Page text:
Cars use 35pc less fuel but we drive more
Cars are 35pc more efficient than 20 years ago but we're driving them further so savings are hit, a new study reveals.
Fuel efficiency has improved by 35pc since 1998, according to data expert Cartell.ie.
However, we still face stiff EU penalties for increased carbon emissions.
Cartell studied all new vehicles sold between 1998 and 2017 and found consumption dropped from 6.98 litres/100kms in 1998 to 4.53l/100 last year.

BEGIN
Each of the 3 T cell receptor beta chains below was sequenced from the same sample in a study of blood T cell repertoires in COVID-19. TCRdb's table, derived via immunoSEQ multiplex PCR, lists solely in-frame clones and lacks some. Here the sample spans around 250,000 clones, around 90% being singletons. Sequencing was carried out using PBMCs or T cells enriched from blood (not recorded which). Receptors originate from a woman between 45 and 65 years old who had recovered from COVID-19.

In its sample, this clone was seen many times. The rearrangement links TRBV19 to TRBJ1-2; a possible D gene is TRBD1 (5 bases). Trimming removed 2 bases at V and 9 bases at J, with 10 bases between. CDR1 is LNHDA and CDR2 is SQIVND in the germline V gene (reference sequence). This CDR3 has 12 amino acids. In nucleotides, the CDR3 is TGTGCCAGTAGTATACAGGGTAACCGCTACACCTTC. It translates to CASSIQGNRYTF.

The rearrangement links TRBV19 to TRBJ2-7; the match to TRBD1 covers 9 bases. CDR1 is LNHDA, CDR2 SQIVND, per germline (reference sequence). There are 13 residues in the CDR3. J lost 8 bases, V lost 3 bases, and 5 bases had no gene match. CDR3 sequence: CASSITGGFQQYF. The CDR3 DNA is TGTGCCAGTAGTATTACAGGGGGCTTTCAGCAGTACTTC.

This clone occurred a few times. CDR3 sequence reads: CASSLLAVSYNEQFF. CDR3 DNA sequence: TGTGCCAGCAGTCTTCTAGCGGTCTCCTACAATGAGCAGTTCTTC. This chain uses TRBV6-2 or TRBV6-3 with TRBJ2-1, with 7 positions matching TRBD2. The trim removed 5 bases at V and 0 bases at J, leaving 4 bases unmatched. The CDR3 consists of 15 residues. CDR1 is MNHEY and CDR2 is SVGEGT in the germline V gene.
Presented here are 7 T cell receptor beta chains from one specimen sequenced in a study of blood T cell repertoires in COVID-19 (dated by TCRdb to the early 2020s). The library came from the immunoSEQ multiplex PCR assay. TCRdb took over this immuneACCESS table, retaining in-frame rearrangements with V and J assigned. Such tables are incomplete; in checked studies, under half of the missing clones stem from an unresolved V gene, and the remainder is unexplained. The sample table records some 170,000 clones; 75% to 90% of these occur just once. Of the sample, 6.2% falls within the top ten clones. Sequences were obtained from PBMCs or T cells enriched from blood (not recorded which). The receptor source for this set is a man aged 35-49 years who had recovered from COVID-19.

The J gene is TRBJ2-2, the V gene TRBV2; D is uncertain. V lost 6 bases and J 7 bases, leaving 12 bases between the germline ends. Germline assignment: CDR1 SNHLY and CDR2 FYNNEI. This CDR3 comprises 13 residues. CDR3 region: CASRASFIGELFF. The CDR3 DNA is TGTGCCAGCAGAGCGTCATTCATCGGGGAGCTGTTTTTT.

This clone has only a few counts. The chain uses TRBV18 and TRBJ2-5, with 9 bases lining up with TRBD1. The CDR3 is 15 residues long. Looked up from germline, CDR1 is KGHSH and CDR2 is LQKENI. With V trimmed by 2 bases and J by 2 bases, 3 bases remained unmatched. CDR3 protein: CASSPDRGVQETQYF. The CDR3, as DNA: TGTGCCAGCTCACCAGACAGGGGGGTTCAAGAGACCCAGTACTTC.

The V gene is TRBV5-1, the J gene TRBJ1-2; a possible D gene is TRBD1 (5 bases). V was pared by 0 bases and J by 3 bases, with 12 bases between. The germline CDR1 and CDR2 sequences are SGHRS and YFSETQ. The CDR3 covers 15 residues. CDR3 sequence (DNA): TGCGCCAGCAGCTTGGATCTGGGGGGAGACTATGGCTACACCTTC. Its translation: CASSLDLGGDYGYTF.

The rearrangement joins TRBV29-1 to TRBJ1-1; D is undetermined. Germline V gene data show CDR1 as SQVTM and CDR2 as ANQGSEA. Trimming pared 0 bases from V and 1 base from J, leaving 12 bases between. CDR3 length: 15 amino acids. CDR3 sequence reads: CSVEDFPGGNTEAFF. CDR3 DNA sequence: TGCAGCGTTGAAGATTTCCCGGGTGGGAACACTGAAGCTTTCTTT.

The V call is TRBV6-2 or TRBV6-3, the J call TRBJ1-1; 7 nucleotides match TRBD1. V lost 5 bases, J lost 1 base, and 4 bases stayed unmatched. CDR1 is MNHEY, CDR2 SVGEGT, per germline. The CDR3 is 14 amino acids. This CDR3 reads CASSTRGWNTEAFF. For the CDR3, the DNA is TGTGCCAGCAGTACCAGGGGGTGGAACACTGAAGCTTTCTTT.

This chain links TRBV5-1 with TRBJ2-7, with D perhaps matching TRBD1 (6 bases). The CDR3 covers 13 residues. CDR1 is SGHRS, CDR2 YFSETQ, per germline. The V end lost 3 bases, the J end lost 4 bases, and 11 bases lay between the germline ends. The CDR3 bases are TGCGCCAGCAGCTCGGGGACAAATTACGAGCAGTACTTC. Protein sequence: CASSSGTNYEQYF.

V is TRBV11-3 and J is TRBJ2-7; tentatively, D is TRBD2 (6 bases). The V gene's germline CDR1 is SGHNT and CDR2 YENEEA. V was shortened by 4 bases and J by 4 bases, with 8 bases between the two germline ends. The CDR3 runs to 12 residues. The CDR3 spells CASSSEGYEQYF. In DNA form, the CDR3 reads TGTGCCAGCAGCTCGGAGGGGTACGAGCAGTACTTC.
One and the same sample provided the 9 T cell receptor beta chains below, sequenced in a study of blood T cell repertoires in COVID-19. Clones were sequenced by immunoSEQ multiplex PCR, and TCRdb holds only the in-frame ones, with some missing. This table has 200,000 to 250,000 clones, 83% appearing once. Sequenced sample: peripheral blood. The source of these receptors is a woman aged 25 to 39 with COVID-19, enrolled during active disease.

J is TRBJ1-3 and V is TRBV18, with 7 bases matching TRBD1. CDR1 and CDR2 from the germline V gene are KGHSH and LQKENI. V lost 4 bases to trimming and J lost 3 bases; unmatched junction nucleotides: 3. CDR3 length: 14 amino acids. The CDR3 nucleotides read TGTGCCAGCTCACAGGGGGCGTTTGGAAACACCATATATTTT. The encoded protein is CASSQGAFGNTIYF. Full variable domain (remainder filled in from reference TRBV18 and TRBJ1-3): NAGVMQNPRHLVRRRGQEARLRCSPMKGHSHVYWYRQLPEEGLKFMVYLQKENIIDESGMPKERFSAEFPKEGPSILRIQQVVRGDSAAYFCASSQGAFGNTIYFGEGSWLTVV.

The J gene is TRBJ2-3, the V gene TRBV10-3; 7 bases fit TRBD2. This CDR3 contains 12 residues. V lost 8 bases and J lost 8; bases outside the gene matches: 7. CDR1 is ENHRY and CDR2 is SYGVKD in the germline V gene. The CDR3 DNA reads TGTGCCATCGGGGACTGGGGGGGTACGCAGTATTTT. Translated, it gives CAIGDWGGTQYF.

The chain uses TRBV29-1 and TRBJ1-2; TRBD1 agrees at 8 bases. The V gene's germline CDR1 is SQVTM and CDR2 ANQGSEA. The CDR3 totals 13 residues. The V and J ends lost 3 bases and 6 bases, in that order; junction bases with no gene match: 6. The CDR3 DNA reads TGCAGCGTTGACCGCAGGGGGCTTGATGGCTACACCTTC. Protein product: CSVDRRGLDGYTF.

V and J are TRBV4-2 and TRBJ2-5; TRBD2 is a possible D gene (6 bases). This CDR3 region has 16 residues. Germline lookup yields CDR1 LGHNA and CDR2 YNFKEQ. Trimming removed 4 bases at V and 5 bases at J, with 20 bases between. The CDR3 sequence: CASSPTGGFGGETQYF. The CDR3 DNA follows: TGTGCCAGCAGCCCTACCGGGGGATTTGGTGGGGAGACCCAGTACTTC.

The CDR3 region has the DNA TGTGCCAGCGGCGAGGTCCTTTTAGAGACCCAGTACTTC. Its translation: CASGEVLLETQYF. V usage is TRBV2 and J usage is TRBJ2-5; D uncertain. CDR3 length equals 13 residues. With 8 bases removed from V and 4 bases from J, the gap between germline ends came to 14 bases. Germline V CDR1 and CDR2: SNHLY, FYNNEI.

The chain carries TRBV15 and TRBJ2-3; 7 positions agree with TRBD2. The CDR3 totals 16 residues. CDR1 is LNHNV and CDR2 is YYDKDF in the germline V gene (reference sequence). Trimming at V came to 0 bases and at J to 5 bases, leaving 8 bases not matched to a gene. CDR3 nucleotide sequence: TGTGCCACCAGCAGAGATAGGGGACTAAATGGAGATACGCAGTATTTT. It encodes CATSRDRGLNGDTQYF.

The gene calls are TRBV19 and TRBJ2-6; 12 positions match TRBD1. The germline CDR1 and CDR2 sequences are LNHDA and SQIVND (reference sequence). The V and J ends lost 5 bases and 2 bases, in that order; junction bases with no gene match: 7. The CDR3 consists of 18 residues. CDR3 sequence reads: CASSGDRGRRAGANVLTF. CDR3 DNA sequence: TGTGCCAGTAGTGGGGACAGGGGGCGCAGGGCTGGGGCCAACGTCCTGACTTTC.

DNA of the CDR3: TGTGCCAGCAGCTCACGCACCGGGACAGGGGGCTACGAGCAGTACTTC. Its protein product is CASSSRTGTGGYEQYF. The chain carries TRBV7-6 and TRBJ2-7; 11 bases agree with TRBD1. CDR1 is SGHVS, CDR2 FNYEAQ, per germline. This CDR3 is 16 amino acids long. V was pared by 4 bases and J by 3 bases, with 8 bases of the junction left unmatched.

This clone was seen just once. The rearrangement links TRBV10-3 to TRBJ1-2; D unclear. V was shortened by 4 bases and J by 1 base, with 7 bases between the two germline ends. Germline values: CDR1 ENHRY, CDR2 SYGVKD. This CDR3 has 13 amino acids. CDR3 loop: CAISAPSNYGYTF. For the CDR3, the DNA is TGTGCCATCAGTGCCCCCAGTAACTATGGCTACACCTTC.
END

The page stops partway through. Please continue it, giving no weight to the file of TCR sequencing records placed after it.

The biggest improvement arose between 2007 and 2017 (from 6.56 l/100 to 4.53 l/100).
That coincided with the switch to diesel as C02 emissions determined the level of taxation on new cars from 2008.
But while cars made since 2008 are 31pc more fuel-efficient, we are driving them further - a key point made by Cartell's John Byrne.
He says: "This has led to an increase in our carbon footprint, and Ireland is facing heavy fines. Vehicles imported are also producing more CO2 than vehicles purchased new.
"Overall the Government will be disappointed. We easily surpassed the EU emissions target in 2016 but we still face heavy penalties."